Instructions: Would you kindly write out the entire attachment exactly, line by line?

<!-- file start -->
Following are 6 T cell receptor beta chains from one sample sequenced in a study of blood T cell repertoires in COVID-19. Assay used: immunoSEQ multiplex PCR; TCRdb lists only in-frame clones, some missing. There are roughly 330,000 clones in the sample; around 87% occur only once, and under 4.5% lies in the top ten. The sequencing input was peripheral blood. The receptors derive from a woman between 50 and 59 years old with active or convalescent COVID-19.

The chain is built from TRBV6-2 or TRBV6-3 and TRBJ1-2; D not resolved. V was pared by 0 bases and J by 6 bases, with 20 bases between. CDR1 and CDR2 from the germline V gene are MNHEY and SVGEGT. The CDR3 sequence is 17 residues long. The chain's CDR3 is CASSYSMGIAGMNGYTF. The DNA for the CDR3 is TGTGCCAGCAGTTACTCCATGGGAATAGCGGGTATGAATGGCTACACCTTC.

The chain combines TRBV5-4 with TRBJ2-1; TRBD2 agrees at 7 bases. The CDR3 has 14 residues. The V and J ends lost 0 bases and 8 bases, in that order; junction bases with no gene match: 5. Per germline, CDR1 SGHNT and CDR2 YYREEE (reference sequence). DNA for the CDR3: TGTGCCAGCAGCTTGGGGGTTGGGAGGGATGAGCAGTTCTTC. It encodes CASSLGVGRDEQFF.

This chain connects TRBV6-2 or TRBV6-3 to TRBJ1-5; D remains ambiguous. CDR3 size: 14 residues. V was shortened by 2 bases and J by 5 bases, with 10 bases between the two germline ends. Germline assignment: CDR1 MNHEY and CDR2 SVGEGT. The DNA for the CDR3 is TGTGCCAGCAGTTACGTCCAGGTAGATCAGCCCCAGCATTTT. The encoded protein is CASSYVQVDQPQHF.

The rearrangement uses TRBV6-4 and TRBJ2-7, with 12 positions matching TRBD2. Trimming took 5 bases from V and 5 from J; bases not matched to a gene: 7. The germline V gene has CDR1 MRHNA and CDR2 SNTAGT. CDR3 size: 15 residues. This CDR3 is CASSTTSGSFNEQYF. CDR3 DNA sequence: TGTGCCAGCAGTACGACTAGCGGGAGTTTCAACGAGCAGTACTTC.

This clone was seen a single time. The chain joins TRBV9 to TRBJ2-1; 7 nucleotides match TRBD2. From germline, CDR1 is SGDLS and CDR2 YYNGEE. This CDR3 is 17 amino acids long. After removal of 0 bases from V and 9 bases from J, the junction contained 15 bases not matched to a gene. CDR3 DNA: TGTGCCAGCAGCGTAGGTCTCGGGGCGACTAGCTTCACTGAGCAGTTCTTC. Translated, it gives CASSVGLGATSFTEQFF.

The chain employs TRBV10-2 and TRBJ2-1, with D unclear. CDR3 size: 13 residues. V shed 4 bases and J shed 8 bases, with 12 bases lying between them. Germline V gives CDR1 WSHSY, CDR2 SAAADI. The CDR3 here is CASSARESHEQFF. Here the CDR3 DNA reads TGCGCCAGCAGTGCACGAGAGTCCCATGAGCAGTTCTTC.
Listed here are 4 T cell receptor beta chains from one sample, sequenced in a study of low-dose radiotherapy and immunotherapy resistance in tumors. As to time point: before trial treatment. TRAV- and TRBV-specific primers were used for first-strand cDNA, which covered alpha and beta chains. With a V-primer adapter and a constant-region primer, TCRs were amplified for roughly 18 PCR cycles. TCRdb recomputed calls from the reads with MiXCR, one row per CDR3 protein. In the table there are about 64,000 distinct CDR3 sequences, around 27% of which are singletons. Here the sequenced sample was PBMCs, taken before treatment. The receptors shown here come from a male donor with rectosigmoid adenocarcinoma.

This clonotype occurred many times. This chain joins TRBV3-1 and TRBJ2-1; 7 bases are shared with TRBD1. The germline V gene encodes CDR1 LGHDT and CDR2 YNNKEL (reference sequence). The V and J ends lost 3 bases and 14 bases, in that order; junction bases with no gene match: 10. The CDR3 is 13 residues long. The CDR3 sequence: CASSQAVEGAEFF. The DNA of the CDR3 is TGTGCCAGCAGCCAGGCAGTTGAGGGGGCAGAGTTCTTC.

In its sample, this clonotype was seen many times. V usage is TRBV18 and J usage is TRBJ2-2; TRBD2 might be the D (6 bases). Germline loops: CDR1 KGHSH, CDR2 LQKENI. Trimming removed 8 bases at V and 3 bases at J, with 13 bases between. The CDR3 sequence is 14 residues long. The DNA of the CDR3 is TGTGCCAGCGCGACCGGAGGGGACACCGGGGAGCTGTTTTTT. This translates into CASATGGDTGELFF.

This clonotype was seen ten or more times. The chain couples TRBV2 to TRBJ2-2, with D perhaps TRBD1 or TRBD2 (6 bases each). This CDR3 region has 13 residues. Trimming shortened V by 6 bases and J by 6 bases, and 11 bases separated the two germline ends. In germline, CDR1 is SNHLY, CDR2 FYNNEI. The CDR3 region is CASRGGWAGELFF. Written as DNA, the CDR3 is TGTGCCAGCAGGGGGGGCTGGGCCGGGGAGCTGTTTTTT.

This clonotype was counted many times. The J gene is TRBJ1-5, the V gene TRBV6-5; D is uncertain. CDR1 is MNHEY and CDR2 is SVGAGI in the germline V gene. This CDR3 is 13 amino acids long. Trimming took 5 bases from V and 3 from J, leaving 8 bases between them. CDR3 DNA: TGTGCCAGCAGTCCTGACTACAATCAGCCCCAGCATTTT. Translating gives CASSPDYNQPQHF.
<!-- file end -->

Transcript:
Following are 6 T cell receptor beta chains from one sample sequenced in a study of blood T cell repertoires in COVID-19. Assay used: immunoSEQ multiplex PCR; TCRdb lists only in-frame clones, some missing. There are roughly 330,000 clones in the sample; around 87% occur only once, and under 4.5% lies in the top ten. The sequencing input was peripheral blood. The receptors derive from a woman between 50 and 59 years old with active or convalescent COVID-19.

The chain is built from TRBV6-2 or TRBV6-3 and TRBJ1-2; D not resolved. V was pared by 0 bases and J by 6 bases, with 20 bases between. CDR1 and CDR2 from the germline V gene are MNHEY and SVGEGT. The CDR3 sequence is 17 residues long. The chain's CDR3 is CASSYSMGIAGMNGYTF. The DNA for the CDR3 is TGTGCCAGCAGTTACTCCATGGGAATAGCGGGTATGAATGGCTACACCTTC.

The chain combines TRBV5-4 with TRBJ2-1; TRBD2 agrees at 7 bases. The CDR3 has 14 residues. The V and J ends lost 0 bases and 8 bases, in that order; junction bases with no gene match: 5. Per germline, CDR1 SGHNT and CDR2 YYREEE (reference sequence). DNA for the CDR3: TGTGCCAGCAGCTTGGGGGTTGGGAGGGATGAGCAGTTCTTC. It encodes CASSLGVGRDEQFF.

This chain connects TRBV6-2 or TRBV6-3 to TRBJ1-5; D remains ambiguous. CDR3 size: 14 residues. V was shortened by 2 bases and J by 5 bases, with 10 bases between the two germline ends. Germline assignment: CDR1 MNHEY and CDR2 SVGEGT. The DNA for the CDR3 is TGTGCCAGCAGTTACGTCCAGGTAGATCAGCCCCAGCATTTT. The encoded protein is CASSYVQVDQPQHF.

The rearrangement uses TRBV6-4 and TRBJ2-7, with 12 positions matching TRBD2. Trimming took 5 bases from V and 5 from J; bases not matched to a gene: 7. The germline V gene has CDR1 MRHNA and CDR2 SNTAGT. CDR3 size: 15 residues. This CDR3 is CASSTTSGSFNEQYF. CDR3 DNA sequence: TGTGCCAGCAGTACGACTAGCGGGAGTTTCAACGAGCAGTACTTC.

This clone was seen a single time. The chain joins TRBV9 to TRBJ2-1; 7 nucleotides match TRBD2. From germline, CDR1 is SGDLS and CDR2 YYNGEE. This CDR3 is 17 amino acids long. After removal of 0 bases from V and 9 bases from J, the junction contained 15 bases not matched to a gene. CDR3 DNA: TGTGCCAGCAGCGTAGGTCTCGGGGCGACTAGCTTCACTGAGCAGTTCTTC. Translated, it gives CASSVGLGATSFTEQFF.

The chain employs TRBV10-2 and TRBJ2-1, with D unclear. CDR3 size: 13 residues. V shed 4 bases and J shed 8 bases, with 12 bases lying between them. Germline V gives CDR1 WSHSY, CDR2 SAAADI. The CDR3 here is CASSARESHEQFF. Here the CDR3 DNA reads TGCGCCAGCAGTGCACGAGAGTCCCATGAGCAGTTCTTC.
Listed here are 4 T cell receptor beta chains from one sample, sequenced in a study of low-dose radiotherapy and immunotherapy resistance in tumors. As to time point: before trial treatment. TRAV- and TRBV-specific primers were used for first-strand cDNA, which covered alpha and beta chains. With a V-primer adapter and a constant-region primer, TCRs were amplified for roughly 18 PCR cycles. TCRdb recomputed calls from the reads with MiXCR, one row per CDR3 protein. In the table there are about 64,000 distinct CDR3 sequences, around 27% of which are singletons. Here the sequenced sample was PBMCs, taken before treatment. The receptors shown here come from a male donor with rectosigmoid adenocarcinoma.

This clonotype occurred many times. This chain joins TRBV3-1 and TRBJ2-1; 7 bases are shared with TRBD1. The germline V gene encodes CDR1 LGHDT and CDR2 YNNKEL (reference sequence). The V and J ends lost 3 bases and 14 bases, in that order; junction bases with no gene match: 10. The CDR3 is 13 residues long. The CDR3 sequence: CASSQAVEGAEFF. The DNA of the CDR3 is TGTGCCAGCAGCCAGGCAGTTGAGGGGGCAGAGTTCTTC.

In its sample, this clonotype was seen many times. V usage is TRBV18 and J usage is TRBJ2-2; TRBD2 might be the D (6 bases). Germline loops: CDR1 KGHSH, CDR2 LQKENI. Trimming removed 8 bases at V and 3 bases at J, with 13 bases between. The CDR3 sequence is 14 residues long. The DNA of the CDR3 is TGTGCCAGCGCGACCGGAGGGGACACCGGGGAGCTGTTTTTT. This translates into CASATGGDTGELFF.

This clonotype was seen ten or more times. The chain couples TRBV2 to TRBJ2-2, with D perhaps TRBD1 or TRBD2 (6 bases each). This CDR3 region has 13 residues. Trimming shortened V by 6 bases and J by 6 bases, and 11 bases separated the two germline ends. In germline, CDR1 is SNHLY, CDR2 FYNNEI. The CDR3 region is CASRGGWAGELFF. Written as DNA, the CDR3 is TGTGCCAGCAGGGGGGGCTGGGCCGGGGAGCTGTTTTTT.

This clonotype was counted many times. The J gene is TRBJ1-5, the V gene TRBV6-5; D is uncertain. CDR1 is MNHEY and CDR2 is SVGAGI in the germline V gene. This CDR3 is 13 amino acids long. Trimming took 5 bases from V and 3 from J, leaving 8 bases between them. CDR3 DNA: TGTGCCAGCAGTCCTGACTACAATCAGCCCCAGCATTTT. Translating gives CASSPDYNQPQHF.